Is Helium 3 Exploitation China's Hidden Lunar Agenda?

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July 02, 2008

Is Helium 3 Exploitation China's Hidden Lunar Agenda?

Chang_12jun07_2 Earlier this year, shortly after Russia claimed a vast portion of the Arctic sea floor, accelerating an international race for the natural resources as global warming opens polar access, China has announced plans to map "every inch" of the surface of the Moon and exploit the vast quantities of Helium-3 thought to lie buried in lunar rocks as part of its ambitious space-exploration program.

Ouyang Ziyuan, head of the first phase of lunar exploration, was quoted on government-sanctioned news site ChinaNews.com describing plans to collect three dimensional images of the Moon for future mining of Helium 3: "There are altogether 15 tons of helium-3 on Earth, while on the Moon, the total amount of Helium-3 can reach one to five million tons."

"Helium-3 is considered as a long-term, stable, safe, clean and cheap material for human beings to get nuclear energy through controllable nuclear fusion experiments," Ziyuan added. "If we human beings can finally use such energy material to generate electricity, then China might need 10 tons of helium-3 every year and in the world, about 100 tons of helium-3 will be needed every year."

Helium 3 fusion energy - classic Buck Rogers propulsion system- may be the key to future space exploration and settlement, requiring less radioactive shielding, lightening the load. Scientists estimate there are about one million tons of helium 3 on the moon, enough to power the world for thousands of years. The equivalent of a single space shuttle load or roughly 25 tons could supply the entire United States' energy needs for a year.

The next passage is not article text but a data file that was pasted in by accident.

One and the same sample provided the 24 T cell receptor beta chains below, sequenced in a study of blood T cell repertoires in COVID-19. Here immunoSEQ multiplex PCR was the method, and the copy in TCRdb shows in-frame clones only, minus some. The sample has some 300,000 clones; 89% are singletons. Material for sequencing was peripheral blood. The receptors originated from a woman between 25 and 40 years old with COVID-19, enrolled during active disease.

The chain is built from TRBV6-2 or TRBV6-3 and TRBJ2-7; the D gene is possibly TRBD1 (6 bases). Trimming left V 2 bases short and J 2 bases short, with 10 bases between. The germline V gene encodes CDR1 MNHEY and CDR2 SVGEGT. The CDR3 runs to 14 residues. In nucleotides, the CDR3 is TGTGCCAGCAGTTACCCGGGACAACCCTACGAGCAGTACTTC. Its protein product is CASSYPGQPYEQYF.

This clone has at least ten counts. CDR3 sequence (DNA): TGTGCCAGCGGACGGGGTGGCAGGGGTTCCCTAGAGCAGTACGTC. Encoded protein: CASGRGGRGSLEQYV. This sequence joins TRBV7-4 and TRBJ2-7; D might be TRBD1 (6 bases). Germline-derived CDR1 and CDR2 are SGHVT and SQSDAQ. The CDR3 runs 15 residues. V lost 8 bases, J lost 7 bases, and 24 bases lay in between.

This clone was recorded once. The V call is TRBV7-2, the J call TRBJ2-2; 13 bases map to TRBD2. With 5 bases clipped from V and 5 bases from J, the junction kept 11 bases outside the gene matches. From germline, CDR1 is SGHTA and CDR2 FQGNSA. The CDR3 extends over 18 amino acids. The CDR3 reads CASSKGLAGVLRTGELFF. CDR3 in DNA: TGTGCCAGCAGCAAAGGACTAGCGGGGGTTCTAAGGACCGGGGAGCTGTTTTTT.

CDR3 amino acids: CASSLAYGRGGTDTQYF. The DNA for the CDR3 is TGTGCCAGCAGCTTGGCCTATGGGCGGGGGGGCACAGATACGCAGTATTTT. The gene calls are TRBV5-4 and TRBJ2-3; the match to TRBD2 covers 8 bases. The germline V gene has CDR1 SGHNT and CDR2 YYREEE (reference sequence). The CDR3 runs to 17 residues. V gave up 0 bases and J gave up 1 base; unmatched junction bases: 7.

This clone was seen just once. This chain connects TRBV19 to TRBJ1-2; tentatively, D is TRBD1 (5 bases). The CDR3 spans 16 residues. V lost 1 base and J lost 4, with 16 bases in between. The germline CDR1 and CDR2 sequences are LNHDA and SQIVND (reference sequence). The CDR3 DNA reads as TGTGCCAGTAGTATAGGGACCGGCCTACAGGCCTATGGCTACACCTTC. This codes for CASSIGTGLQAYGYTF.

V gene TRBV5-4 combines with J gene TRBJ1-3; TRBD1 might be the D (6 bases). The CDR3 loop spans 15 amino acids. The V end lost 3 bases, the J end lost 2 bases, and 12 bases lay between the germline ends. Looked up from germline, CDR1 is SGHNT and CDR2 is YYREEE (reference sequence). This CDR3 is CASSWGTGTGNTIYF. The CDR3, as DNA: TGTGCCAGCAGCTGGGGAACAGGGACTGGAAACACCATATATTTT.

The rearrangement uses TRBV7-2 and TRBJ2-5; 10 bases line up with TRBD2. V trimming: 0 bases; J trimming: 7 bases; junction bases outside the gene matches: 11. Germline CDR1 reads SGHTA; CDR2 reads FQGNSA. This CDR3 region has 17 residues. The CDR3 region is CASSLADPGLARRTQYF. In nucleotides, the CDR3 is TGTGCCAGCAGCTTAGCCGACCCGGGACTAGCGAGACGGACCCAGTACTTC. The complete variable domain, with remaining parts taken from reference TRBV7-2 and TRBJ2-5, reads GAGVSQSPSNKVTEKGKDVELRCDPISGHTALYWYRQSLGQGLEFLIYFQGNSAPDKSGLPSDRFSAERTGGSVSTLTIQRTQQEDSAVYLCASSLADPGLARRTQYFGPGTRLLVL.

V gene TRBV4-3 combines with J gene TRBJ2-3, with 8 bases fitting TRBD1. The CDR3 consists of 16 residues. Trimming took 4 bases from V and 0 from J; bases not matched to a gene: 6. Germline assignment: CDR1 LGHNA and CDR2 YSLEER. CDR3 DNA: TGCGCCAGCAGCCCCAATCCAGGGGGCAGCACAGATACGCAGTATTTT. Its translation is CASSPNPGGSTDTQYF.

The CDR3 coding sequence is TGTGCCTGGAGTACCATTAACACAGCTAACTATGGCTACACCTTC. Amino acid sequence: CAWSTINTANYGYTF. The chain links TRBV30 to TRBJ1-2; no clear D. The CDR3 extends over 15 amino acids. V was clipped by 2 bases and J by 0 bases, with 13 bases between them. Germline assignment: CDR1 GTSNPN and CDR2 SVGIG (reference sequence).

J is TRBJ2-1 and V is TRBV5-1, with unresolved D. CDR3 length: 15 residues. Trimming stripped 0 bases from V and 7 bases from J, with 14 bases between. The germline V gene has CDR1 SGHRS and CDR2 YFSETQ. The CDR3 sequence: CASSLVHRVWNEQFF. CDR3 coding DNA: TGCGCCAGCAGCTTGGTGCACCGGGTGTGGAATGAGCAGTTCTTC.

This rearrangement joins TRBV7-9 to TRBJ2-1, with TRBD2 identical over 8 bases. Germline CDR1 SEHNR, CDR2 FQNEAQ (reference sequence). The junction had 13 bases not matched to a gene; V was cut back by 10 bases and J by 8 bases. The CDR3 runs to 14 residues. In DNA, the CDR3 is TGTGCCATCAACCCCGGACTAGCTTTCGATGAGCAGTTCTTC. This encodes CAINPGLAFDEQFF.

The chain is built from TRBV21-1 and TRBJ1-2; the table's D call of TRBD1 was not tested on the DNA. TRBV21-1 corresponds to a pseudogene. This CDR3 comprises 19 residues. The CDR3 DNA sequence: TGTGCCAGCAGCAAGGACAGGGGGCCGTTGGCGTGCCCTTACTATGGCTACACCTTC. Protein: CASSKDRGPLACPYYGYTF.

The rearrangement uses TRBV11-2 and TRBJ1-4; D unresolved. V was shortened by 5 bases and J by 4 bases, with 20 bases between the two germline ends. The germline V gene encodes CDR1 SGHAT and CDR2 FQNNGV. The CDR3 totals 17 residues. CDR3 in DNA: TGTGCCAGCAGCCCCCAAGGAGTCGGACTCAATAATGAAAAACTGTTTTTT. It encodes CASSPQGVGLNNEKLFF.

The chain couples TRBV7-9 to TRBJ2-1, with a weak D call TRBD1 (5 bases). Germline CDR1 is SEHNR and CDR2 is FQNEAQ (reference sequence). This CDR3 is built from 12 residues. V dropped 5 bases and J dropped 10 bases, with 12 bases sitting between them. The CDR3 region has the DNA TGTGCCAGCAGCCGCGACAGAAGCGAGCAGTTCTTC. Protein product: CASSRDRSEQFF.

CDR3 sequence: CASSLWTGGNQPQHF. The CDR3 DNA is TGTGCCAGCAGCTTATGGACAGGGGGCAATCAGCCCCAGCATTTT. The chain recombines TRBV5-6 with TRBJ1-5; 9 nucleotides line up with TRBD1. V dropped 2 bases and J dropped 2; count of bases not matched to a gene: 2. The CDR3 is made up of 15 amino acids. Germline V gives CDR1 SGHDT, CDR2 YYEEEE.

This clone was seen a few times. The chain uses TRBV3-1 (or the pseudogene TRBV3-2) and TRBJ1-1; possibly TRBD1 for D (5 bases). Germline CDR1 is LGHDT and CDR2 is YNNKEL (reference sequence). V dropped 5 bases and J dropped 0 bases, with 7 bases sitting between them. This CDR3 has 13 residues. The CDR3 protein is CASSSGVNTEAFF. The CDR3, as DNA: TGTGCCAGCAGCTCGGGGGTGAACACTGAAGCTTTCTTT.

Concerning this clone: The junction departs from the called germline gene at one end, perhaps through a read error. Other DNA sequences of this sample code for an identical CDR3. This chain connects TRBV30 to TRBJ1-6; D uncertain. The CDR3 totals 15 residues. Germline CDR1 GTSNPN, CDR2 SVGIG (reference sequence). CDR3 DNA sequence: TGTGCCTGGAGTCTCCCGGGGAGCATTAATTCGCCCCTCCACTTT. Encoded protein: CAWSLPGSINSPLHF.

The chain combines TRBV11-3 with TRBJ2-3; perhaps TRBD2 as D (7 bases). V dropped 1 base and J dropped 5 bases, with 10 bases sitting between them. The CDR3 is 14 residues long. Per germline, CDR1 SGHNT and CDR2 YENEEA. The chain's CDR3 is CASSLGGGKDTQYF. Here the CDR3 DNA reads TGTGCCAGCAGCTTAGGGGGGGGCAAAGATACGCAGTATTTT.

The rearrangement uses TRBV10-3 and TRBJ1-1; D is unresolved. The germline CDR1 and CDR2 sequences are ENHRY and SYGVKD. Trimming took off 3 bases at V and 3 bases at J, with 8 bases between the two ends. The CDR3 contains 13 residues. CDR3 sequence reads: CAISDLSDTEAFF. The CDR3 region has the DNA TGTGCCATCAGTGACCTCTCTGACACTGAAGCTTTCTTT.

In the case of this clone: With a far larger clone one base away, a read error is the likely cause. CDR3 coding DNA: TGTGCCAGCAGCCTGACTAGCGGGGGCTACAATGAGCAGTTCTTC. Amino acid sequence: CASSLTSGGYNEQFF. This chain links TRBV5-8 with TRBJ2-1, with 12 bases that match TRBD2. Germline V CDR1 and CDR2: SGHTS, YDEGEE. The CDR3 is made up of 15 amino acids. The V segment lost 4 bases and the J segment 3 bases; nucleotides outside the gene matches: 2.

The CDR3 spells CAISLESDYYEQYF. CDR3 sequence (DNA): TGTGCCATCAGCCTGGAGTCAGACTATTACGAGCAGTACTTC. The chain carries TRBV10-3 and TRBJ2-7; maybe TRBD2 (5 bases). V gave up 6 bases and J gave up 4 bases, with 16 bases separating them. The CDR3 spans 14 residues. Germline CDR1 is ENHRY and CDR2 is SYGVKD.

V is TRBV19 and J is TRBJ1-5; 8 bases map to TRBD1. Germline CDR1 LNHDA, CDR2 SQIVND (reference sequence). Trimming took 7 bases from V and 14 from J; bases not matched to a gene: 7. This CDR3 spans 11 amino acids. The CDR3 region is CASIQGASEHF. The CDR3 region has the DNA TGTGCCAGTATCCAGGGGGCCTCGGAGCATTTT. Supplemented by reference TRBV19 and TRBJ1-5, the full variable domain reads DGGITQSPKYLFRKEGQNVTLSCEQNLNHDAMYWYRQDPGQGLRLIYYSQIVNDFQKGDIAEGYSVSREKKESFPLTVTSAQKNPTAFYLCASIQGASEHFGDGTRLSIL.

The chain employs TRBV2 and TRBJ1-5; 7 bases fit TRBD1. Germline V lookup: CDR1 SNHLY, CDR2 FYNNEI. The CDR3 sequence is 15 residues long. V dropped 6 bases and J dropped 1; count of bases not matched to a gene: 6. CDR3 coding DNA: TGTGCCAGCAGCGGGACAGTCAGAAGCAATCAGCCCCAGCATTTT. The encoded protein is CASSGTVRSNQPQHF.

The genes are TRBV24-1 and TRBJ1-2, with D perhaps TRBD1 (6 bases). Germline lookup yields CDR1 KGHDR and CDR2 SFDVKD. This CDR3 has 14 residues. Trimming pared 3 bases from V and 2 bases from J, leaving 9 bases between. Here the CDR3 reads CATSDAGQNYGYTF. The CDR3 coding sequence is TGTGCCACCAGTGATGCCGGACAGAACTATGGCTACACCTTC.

Thermonuclear reactors capable of processing Helium-3 would have to be built, along with major transport system to get various equipment to the Moon to process huge amounts of lunar soil and get the minerals back to Earth.

With China's announcement, a new Moon-focused Space Race seems locked in place. China made its first steps in space just a few years ago, and is in the process of establishing a lunar base by 2024. NASA is currently working on a new space vehicle, Orion, which is destined to fly the U.S. astronauts to the moon in 13 years, to deploy a permanent base.

Russia, the first to put a probe on the moon, plans to deploy a lunar base in 2015. A new, reusable spacecraft, called Kliper, has been earmarked for lunar flights, with the International Space Station being an essential galactic pit stop.

The harvesting of Helium-3 on the could start by 2025. Our lunar mining could be but a jumping off point for Helium 3 extraction from the atmospheres of our Solar System gas giants, Saturn and Jupiter.